While chip updates are pretty standard for a new laptop release, Microsoft claims these changes, along with some other tweaks, deliver not only better performance but also improved battery life compared to the previous Surface Laptop. I have to agree. Performance-wise, the Laptop 4 is a huge step up. It runs circles around the Laptop 3 in every CineBench benchmark I ran. More impressive, the new version doesn’t get nearly as hot, even when I was pushing it with benchmark tests.
I tested the 15-inch AMD Ryzen 7 4000 series configuration with 16 gigabytes of RAM and a 512-gigabyte SSD. As configured, this model is $1,700. That’s roughly comparable to Dell’s 15-inch XPS or the 16-inch MacBook Pro. The Ryzen 7 Surface fared well against the i9 Dell in benchmarks, though of course the latter was faster (much faster in some cases). I have never tested the 16-inch MacBook, but the Surface Laptop 4’s results beat many of the MacBook benchmarks available online. It’s worth noting though that, if you’re in the market for a larger laptop, Apple is expected to release an M1-based MacBook Pro later this year.
However, compared to other top-end laptops on the market now, the Surface’s performance is pretty middle-of-the-road. Using the older Ryzen 4000 series chips is a strike against it now that the Ryzen 5000 series is out. I’ve been testing several laptops with the latest Ryzen chips, and they are faster across the board and get better battery life.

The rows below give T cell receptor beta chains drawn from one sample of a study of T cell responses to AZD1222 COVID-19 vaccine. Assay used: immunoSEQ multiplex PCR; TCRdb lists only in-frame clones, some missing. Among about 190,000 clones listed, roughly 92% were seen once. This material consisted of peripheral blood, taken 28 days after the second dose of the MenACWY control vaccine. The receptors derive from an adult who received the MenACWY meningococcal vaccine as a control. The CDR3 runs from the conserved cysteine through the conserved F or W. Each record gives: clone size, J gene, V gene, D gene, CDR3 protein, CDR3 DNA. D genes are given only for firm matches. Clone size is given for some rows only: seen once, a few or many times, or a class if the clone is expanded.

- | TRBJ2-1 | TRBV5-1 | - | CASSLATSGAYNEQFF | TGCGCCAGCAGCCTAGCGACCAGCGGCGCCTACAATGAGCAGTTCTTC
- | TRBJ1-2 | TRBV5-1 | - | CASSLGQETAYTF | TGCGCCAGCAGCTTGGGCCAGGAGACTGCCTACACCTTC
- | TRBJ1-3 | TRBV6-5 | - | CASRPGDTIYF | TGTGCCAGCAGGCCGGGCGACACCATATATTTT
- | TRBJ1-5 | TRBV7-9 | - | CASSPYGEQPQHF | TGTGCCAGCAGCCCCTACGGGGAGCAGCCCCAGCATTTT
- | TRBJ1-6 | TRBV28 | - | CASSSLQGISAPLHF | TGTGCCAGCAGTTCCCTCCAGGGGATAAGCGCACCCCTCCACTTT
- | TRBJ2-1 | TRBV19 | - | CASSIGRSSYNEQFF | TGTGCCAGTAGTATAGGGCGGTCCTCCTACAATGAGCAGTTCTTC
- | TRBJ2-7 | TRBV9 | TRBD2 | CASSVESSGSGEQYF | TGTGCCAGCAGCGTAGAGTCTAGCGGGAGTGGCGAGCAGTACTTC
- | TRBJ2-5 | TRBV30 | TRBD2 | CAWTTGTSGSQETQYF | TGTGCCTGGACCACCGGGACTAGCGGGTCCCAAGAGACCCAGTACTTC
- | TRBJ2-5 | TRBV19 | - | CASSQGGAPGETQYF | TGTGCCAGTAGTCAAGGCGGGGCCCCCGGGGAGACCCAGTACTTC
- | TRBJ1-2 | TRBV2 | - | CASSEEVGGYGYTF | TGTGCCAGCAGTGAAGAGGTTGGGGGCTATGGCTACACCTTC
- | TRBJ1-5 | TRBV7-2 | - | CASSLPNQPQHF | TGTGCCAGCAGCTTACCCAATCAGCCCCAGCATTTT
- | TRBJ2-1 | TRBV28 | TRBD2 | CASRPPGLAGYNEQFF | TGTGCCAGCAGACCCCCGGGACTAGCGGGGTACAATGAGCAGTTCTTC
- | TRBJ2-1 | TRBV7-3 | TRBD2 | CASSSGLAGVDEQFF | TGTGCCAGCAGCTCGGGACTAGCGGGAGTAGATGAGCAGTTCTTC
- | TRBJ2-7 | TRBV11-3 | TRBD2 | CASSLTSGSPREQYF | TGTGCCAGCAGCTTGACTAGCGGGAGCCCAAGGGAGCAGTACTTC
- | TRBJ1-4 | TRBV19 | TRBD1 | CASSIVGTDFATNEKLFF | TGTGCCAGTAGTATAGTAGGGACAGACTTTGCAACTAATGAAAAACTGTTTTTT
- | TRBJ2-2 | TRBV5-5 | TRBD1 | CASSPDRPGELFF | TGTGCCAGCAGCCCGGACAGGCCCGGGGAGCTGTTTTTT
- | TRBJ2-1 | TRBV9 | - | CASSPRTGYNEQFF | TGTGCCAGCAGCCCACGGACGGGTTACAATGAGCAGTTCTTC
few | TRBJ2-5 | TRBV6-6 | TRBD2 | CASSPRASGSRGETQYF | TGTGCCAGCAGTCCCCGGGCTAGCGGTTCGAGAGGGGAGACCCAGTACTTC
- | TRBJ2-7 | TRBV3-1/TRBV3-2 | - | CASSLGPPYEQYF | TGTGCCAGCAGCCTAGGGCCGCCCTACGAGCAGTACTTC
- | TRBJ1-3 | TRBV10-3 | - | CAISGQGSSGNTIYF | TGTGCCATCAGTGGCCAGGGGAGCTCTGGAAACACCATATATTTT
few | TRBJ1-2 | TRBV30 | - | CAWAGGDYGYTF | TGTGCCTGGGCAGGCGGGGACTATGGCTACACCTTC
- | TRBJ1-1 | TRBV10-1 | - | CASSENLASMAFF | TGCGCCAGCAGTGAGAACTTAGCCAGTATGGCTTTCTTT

Where the Surface wins most of the time is design, build quality, and the screen. I love the 3:2 ratio. It gives you more vertical screen real estate, which means less scrolling so you can focus on what you’re reading. The native resolution of 2,496 x 1,664 pixels isn’t 4K-sharp like the Dell XPS 15, but it’s considerably better than the “Full HD” 1080p screens found in many 15-inch laptops. In terms of pixel density, it’s very close to “Quad HD” (2,560 x 1,440 pixels but on a 16:9 display).